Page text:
The Associated Press

RUTLAND — This city is honoring a founder of Alcoholics Anonymous with a work added to its sculpture trail.

Sculptor Steve Shaheen tells the Rutland Herald he and his collaborators chose to combine a portrait of Bill Wilson in the front with an open hand in the back so that the piece was both functional and something the public could understand. It’s the sixth creation added to the Rutland Sculpture Trail.

Wilson was born in Dorset and spent his early childhood in Rutland, writing later in his autobiography that this was when he developed his “willpower and distinction.”

He wrote that the basis for the Alcoholics Anonymous 12 steps came from his four hospitalizations for alcoholism and introduction to the Oxford Group, a religious organization.

Roots in East Dorset

As detailed in a May 5, 2018 article in the Banner and Manchester Journal, thousands of people visit Wilson’s birthplace in East Dorset each year. Wilson was born in the house in 1895 behind what would ironically become the hotel bar, and returned to his hometown frequently until his death in 1971. It is a registered national historic site. People visit the landmark each year to honor Wilson’s memory and participate in seminars and meetings on recovery. More than 50 educational programs take place at the house annually, as well as events and programming for the larger Dorset community.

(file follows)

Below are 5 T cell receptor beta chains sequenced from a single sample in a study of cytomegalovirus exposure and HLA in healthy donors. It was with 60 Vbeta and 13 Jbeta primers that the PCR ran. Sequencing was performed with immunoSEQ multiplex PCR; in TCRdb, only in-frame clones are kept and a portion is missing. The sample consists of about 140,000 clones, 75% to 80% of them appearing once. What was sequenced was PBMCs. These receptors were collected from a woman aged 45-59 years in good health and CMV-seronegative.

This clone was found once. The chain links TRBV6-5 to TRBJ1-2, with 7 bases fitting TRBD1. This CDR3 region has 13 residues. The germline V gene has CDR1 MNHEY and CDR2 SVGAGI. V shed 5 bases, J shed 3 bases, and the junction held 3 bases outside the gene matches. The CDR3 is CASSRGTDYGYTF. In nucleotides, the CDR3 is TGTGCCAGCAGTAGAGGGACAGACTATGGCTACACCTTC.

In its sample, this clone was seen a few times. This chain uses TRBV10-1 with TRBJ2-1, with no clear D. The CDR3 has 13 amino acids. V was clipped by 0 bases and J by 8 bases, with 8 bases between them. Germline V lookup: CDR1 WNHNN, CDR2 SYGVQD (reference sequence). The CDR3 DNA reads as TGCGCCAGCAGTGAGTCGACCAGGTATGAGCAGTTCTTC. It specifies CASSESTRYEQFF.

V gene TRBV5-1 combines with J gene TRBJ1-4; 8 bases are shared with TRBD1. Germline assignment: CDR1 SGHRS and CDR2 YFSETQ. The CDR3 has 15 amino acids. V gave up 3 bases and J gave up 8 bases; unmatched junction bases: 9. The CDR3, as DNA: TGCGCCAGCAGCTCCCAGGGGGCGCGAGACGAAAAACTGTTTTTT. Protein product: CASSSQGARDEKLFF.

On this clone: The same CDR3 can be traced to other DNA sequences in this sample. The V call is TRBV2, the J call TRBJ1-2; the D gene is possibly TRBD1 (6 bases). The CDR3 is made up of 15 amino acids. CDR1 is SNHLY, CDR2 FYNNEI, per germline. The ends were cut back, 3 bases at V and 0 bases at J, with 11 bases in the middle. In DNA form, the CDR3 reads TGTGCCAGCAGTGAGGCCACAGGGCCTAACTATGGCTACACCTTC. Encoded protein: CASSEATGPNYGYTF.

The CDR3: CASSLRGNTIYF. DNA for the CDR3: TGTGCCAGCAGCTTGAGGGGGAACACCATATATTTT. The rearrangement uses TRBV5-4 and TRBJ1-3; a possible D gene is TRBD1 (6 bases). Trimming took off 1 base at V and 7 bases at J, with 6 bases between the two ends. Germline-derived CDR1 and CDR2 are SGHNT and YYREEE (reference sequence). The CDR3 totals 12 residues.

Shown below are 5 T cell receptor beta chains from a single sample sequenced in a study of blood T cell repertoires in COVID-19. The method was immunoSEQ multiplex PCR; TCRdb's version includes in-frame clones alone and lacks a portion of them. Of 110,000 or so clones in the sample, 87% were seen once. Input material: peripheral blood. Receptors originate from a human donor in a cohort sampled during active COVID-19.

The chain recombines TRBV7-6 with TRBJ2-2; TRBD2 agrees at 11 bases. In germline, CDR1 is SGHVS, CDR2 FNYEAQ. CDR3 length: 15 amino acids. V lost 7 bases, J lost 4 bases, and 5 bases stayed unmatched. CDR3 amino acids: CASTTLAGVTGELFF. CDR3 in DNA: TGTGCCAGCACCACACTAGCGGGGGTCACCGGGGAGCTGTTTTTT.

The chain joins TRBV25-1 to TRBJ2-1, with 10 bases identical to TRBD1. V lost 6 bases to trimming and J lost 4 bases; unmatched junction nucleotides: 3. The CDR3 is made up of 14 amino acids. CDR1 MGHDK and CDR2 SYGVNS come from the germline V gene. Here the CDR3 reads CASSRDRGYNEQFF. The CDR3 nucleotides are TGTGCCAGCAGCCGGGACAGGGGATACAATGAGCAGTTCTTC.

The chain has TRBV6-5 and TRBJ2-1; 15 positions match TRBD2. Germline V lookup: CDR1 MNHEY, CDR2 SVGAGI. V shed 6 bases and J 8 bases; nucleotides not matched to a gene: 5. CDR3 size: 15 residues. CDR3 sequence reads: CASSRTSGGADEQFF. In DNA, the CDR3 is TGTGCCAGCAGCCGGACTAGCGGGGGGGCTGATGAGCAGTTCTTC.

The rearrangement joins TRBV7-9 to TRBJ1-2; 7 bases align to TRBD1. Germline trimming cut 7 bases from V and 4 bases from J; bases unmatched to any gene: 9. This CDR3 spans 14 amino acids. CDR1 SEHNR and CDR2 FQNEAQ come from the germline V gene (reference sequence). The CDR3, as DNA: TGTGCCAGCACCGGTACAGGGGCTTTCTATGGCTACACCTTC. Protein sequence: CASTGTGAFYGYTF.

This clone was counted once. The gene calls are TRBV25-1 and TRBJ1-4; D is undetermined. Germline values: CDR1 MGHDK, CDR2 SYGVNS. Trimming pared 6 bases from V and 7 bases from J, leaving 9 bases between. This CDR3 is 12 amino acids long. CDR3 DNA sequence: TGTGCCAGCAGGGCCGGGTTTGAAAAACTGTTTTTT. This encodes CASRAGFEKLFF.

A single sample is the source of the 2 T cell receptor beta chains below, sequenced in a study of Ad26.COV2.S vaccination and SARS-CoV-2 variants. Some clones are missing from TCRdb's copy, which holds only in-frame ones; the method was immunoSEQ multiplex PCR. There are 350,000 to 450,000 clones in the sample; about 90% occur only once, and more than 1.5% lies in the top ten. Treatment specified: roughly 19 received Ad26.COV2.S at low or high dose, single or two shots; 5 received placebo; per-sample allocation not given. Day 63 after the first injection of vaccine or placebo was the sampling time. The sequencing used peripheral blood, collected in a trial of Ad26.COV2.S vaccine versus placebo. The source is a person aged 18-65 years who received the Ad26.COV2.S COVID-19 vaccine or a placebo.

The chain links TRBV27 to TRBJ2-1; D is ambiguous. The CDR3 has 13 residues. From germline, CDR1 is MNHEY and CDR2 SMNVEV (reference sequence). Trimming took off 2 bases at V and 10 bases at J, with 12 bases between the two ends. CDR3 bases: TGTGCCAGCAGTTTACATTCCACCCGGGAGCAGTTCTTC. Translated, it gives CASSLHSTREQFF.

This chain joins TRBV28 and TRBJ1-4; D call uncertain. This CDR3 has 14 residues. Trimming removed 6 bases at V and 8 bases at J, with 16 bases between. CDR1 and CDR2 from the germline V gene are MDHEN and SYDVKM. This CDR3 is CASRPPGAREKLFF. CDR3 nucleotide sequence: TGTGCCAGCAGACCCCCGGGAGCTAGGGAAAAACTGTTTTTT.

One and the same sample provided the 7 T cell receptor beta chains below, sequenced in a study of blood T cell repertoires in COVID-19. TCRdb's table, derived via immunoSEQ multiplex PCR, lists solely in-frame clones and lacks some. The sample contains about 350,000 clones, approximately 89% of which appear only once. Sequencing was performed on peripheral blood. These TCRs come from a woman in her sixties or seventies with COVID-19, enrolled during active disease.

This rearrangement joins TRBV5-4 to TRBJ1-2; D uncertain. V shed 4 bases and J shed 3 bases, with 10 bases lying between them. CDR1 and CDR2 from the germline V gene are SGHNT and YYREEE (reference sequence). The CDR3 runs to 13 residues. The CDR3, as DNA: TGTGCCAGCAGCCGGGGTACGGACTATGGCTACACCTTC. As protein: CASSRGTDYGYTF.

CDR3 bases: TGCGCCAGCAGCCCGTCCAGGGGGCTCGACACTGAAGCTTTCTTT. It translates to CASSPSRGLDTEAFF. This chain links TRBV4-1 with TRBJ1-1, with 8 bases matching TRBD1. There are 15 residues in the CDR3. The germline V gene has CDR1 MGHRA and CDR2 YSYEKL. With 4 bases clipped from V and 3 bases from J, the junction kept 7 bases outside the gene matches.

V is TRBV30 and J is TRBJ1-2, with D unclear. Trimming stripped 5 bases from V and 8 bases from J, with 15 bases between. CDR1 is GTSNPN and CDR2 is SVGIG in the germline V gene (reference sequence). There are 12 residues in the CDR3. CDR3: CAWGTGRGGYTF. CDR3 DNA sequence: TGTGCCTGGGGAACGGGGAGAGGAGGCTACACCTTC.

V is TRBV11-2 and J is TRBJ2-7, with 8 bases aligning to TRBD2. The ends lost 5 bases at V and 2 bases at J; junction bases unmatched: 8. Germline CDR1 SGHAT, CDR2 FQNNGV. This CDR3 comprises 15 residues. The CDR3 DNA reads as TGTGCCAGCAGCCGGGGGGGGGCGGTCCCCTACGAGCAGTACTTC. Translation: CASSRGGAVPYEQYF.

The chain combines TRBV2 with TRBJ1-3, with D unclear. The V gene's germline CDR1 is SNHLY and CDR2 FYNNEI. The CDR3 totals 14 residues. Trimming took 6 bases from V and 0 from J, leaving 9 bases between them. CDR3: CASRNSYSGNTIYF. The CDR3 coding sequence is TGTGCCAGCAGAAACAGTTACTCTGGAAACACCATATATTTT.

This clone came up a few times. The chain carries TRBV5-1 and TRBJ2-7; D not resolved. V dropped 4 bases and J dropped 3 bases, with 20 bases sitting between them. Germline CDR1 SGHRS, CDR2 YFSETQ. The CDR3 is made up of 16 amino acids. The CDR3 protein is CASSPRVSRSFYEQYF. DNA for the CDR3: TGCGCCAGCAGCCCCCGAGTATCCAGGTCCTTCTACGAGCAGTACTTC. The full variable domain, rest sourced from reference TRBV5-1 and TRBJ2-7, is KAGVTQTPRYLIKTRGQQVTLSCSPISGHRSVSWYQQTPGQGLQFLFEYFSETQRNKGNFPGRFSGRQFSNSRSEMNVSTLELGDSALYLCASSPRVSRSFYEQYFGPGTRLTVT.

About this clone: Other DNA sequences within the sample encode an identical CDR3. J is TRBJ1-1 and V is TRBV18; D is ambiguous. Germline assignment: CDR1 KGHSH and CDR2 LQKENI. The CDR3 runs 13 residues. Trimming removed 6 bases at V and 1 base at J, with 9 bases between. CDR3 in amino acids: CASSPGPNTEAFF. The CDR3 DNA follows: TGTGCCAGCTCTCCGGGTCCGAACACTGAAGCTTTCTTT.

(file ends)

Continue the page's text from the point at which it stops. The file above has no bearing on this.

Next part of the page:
After spending his early childhood in Rutland, Wilson lived at the Grifith House across the churchyard from his birthplace from age 11 until he joined the Army.

According to its website, “the hotel was reopened in 1988 under the historic name of the Wilson House. A non-profit foundation has been created to own the property, and volunteers serve to operate the hotel. Reflecting the guiding philosophy of the hotel’s management, A.A. and related meetings are held regularly in the former barn that has been adapted to meeting and lounge space.”

Material from the Manchester Journal was used in this story.


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